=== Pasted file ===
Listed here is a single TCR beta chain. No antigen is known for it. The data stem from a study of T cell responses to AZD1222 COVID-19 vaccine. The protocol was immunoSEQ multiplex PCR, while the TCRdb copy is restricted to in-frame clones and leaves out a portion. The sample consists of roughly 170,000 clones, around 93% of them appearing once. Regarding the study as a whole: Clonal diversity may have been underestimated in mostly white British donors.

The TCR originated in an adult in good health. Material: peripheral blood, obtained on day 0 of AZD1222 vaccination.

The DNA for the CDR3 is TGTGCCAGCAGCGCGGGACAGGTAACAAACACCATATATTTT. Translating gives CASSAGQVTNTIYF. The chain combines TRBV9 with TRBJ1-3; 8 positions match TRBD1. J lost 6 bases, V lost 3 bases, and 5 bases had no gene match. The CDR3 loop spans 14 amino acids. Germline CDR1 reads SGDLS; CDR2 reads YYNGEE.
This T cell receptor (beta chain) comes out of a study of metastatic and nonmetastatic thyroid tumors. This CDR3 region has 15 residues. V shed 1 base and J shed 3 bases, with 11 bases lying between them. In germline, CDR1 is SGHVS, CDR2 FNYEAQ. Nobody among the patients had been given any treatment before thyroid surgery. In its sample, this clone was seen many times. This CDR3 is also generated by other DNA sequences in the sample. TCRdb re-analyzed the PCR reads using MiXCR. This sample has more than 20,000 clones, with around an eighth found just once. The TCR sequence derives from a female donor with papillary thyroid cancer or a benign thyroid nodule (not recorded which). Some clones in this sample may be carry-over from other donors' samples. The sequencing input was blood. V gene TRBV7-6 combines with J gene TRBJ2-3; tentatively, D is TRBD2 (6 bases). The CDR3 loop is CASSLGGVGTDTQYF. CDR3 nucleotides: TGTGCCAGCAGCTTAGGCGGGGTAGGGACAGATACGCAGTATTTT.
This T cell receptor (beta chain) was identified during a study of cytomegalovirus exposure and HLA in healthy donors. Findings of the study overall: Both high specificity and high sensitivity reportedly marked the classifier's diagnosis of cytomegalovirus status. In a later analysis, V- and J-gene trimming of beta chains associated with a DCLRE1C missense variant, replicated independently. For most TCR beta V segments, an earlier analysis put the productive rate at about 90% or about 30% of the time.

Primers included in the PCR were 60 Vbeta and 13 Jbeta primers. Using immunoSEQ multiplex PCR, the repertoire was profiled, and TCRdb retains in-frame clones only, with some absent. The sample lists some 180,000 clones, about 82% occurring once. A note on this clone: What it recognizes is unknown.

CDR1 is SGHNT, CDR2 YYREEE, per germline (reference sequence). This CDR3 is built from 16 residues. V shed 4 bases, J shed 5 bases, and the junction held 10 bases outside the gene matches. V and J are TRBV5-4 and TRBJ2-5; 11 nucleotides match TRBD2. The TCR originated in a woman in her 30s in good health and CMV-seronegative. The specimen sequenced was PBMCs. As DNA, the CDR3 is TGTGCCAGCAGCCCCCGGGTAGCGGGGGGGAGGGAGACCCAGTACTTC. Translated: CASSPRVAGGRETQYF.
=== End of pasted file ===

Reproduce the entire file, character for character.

Listed here is a single TCR beta chain. No antigen is known for it. The data stem from a study of T cell responses to AZD1222 COVID-19 vaccine. The protocol was immunoSEQ multiplex PCR, while the TCRdb copy is restricted to in-frame clones and leaves out a portion. The sample consists of roughly 170,000 clones, around 93% of them appearing once. Regarding the study as a whole: Clonal diversity may have been underestimated in mostly white British donors.

The TCR originated in an adult in good health. Material: peripheral blood, obtained on day 0 of AZD1222 vaccination.

The DNA for the CDR3 is TGTGCCAGCAGCGCGGGACAGGTAACAAACACCATATATTTT. Translating gives CASSAGQVTNTIYF. The chain combines TRBV9 with TRBJ1-3; 8 positions match TRBD1. J lost 6 bases, V lost 3 bases, and 5 bases had no gene match. The CDR3 loop spans 14 amino acids. Germline CDR1 reads SGDLS; CDR2 reads YYNGEE.
This T cell receptor (beta chain) comes out of a study of metastatic and nonmetastatic thyroid tumors. This CDR3 region has 15 residues. V shed 1 base and J shed 3 bases, with 11 bases lying between them. In germline, CDR1 is SGHVS, CDR2 FNYEAQ. Nobody among the patients had been given any treatment before thyroid surgery. In its sample, this clone was seen many times. This CDR3 is also generated by other DNA sequences in the sample. TCRdb re-analyzed the PCR reads using MiXCR. This sample has more than 20,000 clones, with around an eighth found just once. The TCR sequence derives from a female donor with papillary thyroid cancer or a benign thyroid nodule (not recorded which). Some clones in this sample may be carry-over from other donors' samples. The sequencing input was blood. V gene TRBV7-6 combines with J gene TRBJ2-3; tentatively, D is TRBD2 (6 bases). The CDR3 loop is CASSLGGVGTDTQYF. CDR3 nucleotides: TGTGCCAGCAGCTTAGGCGGGGTAGGGACAGATACGCAGTATTTT.
This T cell receptor (beta chain) was identified during a study of cytomegalovirus exposure and HLA in healthy donors. Findings of the study overall: Both high specificity and high sensitivity reportedly marked the classifier's diagnosis of cytomegalovirus status. In a later analysis, V- and J-gene trimming of beta chains associated with a DCLRE1C missense variant, replicated independently. For most TCR beta V segments, an earlier analysis put the productive rate at about 90% or about 30% of the time.

Primers included in the PCR were 60 Vbeta and 13 Jbeta primers. Using immunoSEQ multiplex PCR, the repertoire was profiled, and TCRdb retains in-frame clones only, with some absent. The sample lists some 180,000 clones, about 82% occurring once. A note on this clone: What it recognizes is unknown.

CDR1 is SGHNT, CDR2 YYREEE, per germline (reference sequence). This CDR3 is built from 16 residues. V shed 4 bases, J shed 5 bases, and the junction held 10 bases outside the gene matches. V and J are TRBV5-4 and TRBJ2-5; 11 nucleotides match TRBD2. The TCR originated in a woman in her 30s in good health and CMV-seronegative. The specimen sequenced was PBMCs. As DNA, the CDR3 is TGTGCCAGCAGCCCCCGGGTAGCGGGGGGGAGGGAGACCCAGTACTTC. Translated: CASSPRVAGGRETQYF.